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What is an ESB Beer?

Photo by joefoodie CC BY 2.0

Ahh, ESB. A classic beer style loved by beer enthusiasts and casual drinkers alike.

If you’re looking for a balanced brew with an inviting aroma, great flavor, and a nice hop bite, then you’ve come to the right place.

In this blog post, I will be exploring what an ESB is, its history, brewing process, characteristics, flavors, serving suggestions, and why this style has stood the test of time to remain popular today.

Introduction to ESB Beer

ESB stands for Extra Special Bitter – it’s an English-originated style of beer that is great for those who want something more flavorful than a basic pale ale but who don’t care for the hop-forward intensity of IPAs.

The “bitter” in its name doesn’t refer to taste as much as it does to its balance between malt sweetness and hop bitterness – which can range from moderate to assertive depending on the brewer’s preference.

History Of ESB Beer

This style of beer was developed by British brewers in the mid-1800s when they started using a new strain of hops called Brewers Gold – this variety of hops adds flavor without adding too much bitterness which helps achieve that ideal balance between malt sweetness and hop bitterness.

The name “Extra Special Bitter” was coined in 1895 at Fuller’s Brewery in London where they began producing their flagship ESB ale which remains popular up until this day.

Brewing Process Of ESB Beer

The ingredients used to make an ESB are: barley malt (2-row & caramel malts), hops (typically English varieties such as Fuggles or East Kent Goldings), yeast (ale yeast should be used), and water.

Brewers vary their recipes slightly depending on the desired flavor but generally speaking most use pale malts for base flavor & color with hints of crystal or caramel malts for additional complexity.

Hops are added during the boil to provide bitterness along with late hopping/dry hopping techniques being used during the fermentation/conditioning phase to give it more aroma & flavor without adding too much additional bitterness.

After fermentation is complete the brewers will often Keg condition their beers before serving them or bottling them up!

Characteristics Of Esb Beer

  • Color is golden amber with a slight haze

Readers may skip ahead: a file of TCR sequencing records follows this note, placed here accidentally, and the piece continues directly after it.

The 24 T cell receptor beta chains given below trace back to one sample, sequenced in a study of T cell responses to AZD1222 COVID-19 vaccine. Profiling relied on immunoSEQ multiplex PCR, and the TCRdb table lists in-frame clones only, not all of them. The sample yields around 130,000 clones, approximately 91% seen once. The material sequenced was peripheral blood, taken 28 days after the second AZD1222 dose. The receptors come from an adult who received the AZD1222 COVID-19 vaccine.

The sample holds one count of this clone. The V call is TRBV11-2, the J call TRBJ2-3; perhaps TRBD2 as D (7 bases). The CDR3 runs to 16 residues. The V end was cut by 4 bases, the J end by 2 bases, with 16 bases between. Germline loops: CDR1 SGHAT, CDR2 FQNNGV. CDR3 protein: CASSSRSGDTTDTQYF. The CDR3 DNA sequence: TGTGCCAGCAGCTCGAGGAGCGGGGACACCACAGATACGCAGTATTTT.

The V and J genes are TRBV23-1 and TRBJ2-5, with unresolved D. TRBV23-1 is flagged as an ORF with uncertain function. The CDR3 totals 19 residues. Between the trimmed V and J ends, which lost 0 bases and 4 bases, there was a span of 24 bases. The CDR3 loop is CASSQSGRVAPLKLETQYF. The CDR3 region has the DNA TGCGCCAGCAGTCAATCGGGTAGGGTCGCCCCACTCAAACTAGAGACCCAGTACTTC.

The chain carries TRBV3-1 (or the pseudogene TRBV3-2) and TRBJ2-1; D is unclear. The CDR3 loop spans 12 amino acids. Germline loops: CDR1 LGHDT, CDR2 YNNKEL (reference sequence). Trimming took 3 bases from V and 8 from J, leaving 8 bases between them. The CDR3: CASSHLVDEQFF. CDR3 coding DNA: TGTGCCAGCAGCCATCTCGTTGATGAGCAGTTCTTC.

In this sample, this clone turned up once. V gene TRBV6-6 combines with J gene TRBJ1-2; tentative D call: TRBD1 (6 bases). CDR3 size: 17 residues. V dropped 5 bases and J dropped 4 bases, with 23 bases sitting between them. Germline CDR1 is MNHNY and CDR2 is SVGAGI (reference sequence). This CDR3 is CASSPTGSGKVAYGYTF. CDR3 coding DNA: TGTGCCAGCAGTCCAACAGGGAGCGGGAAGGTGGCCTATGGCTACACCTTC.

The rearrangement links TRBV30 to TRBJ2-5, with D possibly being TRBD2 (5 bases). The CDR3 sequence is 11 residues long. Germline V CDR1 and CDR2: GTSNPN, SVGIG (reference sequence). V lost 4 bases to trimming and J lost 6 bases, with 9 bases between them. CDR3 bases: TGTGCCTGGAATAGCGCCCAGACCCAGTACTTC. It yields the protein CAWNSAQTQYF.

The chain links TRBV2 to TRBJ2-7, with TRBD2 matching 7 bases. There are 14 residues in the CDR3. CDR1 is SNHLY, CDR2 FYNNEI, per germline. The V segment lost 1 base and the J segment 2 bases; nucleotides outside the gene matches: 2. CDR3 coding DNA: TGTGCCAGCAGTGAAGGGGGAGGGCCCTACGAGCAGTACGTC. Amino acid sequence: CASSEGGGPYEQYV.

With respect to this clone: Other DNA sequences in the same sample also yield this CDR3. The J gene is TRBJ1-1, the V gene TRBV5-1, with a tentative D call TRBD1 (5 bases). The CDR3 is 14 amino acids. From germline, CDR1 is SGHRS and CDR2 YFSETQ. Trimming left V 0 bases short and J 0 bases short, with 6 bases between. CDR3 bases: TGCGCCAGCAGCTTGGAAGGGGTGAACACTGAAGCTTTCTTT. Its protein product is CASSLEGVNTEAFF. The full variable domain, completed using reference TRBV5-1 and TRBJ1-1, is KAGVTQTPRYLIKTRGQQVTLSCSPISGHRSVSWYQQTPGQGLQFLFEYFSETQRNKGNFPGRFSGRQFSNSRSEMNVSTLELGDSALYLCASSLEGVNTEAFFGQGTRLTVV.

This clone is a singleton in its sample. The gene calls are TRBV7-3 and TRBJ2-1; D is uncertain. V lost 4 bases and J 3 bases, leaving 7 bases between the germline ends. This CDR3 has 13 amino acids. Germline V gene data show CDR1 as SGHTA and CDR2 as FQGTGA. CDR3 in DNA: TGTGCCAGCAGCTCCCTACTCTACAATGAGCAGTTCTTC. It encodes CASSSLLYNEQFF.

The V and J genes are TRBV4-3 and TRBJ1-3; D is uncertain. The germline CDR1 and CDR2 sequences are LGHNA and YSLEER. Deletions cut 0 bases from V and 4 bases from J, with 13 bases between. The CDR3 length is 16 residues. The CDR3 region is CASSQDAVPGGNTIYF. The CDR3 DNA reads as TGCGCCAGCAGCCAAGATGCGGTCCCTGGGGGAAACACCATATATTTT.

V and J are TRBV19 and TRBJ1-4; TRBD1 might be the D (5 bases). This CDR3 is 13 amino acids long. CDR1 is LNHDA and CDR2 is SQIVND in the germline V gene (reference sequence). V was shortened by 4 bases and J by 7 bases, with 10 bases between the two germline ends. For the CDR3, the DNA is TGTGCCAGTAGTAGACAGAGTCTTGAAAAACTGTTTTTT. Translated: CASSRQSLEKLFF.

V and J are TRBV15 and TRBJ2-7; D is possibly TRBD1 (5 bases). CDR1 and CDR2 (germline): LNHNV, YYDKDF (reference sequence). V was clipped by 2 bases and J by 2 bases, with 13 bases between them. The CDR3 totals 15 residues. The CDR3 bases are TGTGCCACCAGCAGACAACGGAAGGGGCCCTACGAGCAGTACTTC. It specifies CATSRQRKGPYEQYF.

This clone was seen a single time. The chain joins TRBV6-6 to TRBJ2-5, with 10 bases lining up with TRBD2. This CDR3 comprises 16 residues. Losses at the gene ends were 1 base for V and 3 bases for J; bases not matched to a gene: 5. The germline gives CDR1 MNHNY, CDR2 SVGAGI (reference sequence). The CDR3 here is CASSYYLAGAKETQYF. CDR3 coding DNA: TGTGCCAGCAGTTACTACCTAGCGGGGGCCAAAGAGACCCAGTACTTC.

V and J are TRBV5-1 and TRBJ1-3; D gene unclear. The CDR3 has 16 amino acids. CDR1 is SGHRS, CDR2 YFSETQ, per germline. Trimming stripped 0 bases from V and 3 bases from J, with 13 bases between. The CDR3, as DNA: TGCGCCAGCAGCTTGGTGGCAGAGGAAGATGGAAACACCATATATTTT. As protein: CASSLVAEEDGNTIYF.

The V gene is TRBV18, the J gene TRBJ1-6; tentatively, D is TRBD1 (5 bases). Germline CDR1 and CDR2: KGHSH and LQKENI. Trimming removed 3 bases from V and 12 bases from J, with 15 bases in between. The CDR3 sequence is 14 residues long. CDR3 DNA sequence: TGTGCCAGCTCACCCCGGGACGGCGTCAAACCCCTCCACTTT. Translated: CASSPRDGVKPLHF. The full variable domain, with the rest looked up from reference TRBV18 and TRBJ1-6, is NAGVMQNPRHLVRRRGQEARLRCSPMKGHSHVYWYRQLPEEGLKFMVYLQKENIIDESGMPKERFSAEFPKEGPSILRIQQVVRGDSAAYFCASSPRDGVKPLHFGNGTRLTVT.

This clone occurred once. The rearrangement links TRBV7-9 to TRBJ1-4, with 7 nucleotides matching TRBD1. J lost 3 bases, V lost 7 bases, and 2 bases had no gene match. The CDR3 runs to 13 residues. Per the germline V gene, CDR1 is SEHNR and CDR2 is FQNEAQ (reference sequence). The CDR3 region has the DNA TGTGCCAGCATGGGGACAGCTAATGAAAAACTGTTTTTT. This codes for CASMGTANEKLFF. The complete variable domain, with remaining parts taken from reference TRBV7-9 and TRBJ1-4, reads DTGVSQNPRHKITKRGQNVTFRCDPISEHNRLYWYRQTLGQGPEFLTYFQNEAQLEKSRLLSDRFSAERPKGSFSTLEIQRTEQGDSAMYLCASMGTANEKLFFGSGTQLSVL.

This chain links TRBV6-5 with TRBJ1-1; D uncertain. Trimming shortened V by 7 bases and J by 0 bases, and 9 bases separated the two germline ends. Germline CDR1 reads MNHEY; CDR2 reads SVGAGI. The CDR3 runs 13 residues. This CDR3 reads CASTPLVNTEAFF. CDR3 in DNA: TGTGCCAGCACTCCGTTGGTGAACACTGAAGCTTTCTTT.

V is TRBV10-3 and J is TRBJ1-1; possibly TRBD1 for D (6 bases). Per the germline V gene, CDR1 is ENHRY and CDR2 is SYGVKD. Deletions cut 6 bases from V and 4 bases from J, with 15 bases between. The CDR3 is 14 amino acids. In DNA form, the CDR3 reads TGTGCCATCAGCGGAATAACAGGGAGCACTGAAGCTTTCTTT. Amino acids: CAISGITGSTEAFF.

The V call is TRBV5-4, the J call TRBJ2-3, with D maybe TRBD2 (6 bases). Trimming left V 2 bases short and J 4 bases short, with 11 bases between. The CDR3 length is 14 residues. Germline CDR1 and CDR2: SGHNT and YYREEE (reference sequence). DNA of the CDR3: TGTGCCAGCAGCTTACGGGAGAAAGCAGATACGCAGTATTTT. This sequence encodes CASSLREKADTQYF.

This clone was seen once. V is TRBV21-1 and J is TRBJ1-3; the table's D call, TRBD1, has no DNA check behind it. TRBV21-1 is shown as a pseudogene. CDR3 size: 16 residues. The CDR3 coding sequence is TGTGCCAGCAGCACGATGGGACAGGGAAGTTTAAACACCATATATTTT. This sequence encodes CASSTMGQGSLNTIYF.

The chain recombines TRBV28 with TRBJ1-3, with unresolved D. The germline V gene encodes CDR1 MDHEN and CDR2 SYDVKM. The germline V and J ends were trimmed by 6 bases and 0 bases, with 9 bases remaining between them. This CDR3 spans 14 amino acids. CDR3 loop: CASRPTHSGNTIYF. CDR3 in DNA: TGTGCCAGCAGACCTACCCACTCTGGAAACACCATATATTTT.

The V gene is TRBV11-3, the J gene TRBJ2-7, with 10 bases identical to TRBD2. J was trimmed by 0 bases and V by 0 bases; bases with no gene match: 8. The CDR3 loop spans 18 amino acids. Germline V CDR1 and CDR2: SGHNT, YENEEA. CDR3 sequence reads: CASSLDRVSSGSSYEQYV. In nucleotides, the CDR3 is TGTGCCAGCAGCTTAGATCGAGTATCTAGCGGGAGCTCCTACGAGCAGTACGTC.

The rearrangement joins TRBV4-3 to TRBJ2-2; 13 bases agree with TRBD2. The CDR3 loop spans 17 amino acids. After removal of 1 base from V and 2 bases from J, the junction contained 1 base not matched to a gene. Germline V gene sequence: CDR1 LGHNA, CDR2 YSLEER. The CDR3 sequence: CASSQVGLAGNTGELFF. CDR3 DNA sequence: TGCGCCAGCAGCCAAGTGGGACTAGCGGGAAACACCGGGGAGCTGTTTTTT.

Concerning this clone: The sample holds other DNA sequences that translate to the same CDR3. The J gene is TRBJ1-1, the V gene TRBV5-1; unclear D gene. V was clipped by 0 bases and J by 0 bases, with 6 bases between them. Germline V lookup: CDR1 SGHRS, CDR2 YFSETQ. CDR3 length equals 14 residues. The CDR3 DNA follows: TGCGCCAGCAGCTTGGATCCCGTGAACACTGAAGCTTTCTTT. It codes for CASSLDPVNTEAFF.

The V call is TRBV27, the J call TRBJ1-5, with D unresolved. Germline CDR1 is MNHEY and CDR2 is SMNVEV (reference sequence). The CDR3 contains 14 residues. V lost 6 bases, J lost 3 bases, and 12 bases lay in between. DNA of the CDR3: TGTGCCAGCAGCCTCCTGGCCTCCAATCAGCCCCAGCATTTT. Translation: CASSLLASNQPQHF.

• Aroma is fruity & malty with some earthy/herbal notes from the hops
  • Taste is slightly sweet upfront followed by a moderate hop bitterness that lingers on your tongue afterward
  • ABV is typically between 4% – 5%

Tasting Notes And Flavors Of Esb Beer

ESBs have many complex flavors going on; there are malt characters such as biscuity/caramel notes that make up the base while also having fruit/spice esters from yeast fermentation like banana/clove & earthy/herbal qualities from hops.

The basic idea behind this style is that all these flavors should be balanced out nicely so none overpower one another; it’s not quite an IPA but can still be quite hoppy & not quite like most lagers either – it’s something special all its own.

Serving Suggestions For Esb Beer

ESBs are best served around 50-55°F in a pint glass or tulip glass so you can enjoy all its nuances without having them muted by cold temperatures as you would traditionally do with other styles such as Pilsners or Lagers!

You can also pair your ESB with food such as grilled meats (the hop character acts as an unexpected yet pleasant companion to fatty foods) or even salads due to its fruity notes helping bring out subtle flavors without overpowering them as some heavier styles might do.


It’s easy to see why this style has remained popular over time; it offers every drinker something special – from those looking for delicate yet complex flavors to those who want bolder hop character but don’t want anything too harsh on their palate either!

Whether you’re a new craft beer enthusiast just starting out adventuring into various styles of beers or someone who’s been around pints for years now – give an extra special bitter a try next time you’re out drinking – you won’t regret it!

Author Image Fabian
I’m Fabian, homebrewer and beer taster. I’m also the editor of Beer100. I love travelling the world and trying out new handcraft beer and different beer styles. I’m not an expert in brewing beer, but I know a few things about beer, which I share on this blog. If you need help or have a question, please comment below.

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